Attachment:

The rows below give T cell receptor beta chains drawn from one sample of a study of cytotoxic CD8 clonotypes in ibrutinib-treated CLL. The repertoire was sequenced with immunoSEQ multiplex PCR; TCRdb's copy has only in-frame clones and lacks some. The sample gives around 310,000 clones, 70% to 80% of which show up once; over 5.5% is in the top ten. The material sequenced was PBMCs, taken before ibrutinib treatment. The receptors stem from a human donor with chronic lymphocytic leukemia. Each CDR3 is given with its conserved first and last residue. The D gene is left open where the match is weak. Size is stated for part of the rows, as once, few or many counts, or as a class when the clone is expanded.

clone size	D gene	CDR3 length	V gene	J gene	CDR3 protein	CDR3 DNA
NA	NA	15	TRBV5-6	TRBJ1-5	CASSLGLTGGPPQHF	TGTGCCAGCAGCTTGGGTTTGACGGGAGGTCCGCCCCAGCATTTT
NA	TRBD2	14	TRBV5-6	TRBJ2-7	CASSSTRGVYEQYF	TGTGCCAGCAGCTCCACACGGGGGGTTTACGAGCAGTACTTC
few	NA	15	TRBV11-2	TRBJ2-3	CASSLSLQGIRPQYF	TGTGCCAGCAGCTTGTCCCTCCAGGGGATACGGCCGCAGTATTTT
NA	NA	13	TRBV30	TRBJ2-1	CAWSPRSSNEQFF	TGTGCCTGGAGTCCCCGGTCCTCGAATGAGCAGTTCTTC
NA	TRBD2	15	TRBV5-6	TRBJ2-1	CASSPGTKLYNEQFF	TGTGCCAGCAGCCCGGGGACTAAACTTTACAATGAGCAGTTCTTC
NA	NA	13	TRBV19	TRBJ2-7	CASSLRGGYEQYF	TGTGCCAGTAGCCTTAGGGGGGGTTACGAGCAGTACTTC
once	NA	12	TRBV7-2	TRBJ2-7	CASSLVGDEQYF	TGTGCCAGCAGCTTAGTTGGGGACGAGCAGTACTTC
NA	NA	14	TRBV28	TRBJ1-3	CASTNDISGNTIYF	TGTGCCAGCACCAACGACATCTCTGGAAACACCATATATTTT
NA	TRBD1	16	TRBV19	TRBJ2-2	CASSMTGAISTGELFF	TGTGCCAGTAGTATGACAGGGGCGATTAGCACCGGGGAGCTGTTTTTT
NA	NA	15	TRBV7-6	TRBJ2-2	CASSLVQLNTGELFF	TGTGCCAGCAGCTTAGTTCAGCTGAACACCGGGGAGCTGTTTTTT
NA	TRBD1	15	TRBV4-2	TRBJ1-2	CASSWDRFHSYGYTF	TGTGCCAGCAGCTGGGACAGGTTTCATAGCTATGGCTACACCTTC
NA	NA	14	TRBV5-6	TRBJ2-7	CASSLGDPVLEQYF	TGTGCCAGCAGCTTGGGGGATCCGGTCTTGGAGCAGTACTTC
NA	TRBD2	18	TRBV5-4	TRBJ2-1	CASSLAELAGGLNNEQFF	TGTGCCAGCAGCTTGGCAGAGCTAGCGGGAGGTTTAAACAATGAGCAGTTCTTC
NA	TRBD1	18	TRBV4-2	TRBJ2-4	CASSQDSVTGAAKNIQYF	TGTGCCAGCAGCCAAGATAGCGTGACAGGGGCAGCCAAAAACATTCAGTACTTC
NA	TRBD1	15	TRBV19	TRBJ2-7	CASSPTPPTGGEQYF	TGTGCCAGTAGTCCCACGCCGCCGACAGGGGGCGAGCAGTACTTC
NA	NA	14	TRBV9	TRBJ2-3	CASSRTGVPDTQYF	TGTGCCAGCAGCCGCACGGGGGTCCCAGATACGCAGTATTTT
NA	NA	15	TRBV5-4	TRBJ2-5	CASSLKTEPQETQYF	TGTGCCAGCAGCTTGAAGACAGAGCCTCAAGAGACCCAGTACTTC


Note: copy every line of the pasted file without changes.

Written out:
The rows below give T cell receptor beta chains drawn from one sample of a study of cytotoxic CD8 clonotypes in ibrutinib-treated CLL. The repertoire was sequenced with immunoSEQ multiplex PCR; TCRdb's copy has only in-frame clones and lacks some. The sample gives around 310,000 clones, 70% to 80% of which show up once; over 5.5% is in the top ten. The material sequenced was PBMCs, taken before ibrutinib treatment. The receptors stem from a human donor with chronic lymphocytic leukemia. Each CDR3 is given with its conserved first and last residue. The D gene is left open where the match is weak. Size is stated for part of the rows, as once, few or many counts, or as a class when the clone is expanded.

clone size	D gene	CDR3 length	V gene	J gene	CDR3 protein	CDR3 DNA
NA	NA	15	TRBV5-6	TRBJ1-5	CASSLGLTGGPPQHF	TGTGCCAGCAGCTTGGGTTTGACGGGAGGTCCGCCCCAGCATTTT
NA	TRBD2	14	TRBV5-6	TRBJ2-7	CASSSTRGVYEQYF	TGTGCCAGCAGCTCCACACGGGGGGTTTACGAGCAGTACTTC
few	NA	15	TRBV11-2	TRBJ2-3	CASSLSLQGIRPQYF	TGTGCCAGCAGCTTGTCCCTCCAGGGGATACGGCCGCAGTATTTT
NA	NA	13	TRBV30	TRBJ2-1	CAWSPRSSNEQFF	TGTGCCTGGAGTCCCCGGTCCTCGAATGAGCAGTTCTTC
NA	TRBD2	15	TRBV5-6	TRBJ2-1	CASSPGTKLYNEQFF	TGTGCCAGCAGCCCGGGGACTAAACTTTACAATGAGCAGTTCTTC
NA	NA	13	TRBV19	TRBJ2-7	CASSLRGGYEQYF	TGTGCCAGTAGCCTTAGGGGGGGTTACGAGCAGTACTTC
once	NA	12	TRBV7-2	TRBJ2-7	CASSLVGDEQYF	TGTGCCAGCAGCTTAGTTGGGGACGAGCAGTACTTC
NA	NA	14	TRBV28	TRBJ1-3	CASTNDISGNTIYF	TGTGCCAGCACCAACGACATCTCTGGAAACACCATATATTTT
NA	TRBD1	16	TRBV19	TRBJ2-2	CASSMTGAISTGELFF	TGTGCCAGTAGTATGACAGGGGCGATTAGCACCGGGGAGCTGTTTTTT
NA	NA	15	TRBV7-6	TRBJ2-2	CASSLVQLNTGELFF	TGTGCCAGCAGCTTAGTTCAGCTGAACACCGGGGAGCTGTTTTTT
NA	TRBD1	15	TRBV4-2	TRBJ1-2	CASSWDRFHSYGYTF	TGTGCCAGCAGCTGGGACAGGTTTCATAGCTATGGCTACACCTTC
NA	NA	14	TRBV5-6	TRBJ2-7	CASSLGDPVLEQYF	TGTGCCAGCAGCTTGGGGGATCCGGTCTTGGAGCAGTACTTC
NA	TRBD2	18	TRBV5-4	TRBJ2-1	CASSLAELAGGLNNEQFF	TGTGCCAGCAGCTTGGCAGAGCTAGCGGGAGGTTTAAACAATGAGCAGTTCTTC
NA	TRBD1	18	TRBV4-2	TRBJ2-4	CASSQDSVTGAAKNIQYF	TGTGCCAGCAGCCAAGATAGCGTGACAGGGGCAGCCAAAAACATTCAGTACTTC
NA	TRBD1	15	TRBV19	TRBJ2-7	CASSPTPPTGGEQYF	TGTGCCAGTAGTCCCACGCCGCCGACAGGGGGCGAGCAGTACTTC
NA	NA	14	TRBV9	TRBJ2-3	CASSRTGVPDTQYF	TGTGCCAGCAGCCGCACGGGGGTCCCAGATACGCAGTATTTT
NA	NA	15	TRBV5-4	TRBJ2-5	CASSLKTEPQETQYF	TGTGCCAGCAGCTTGAAGACAGAGCCTCAAGAGACCCAGTACTTC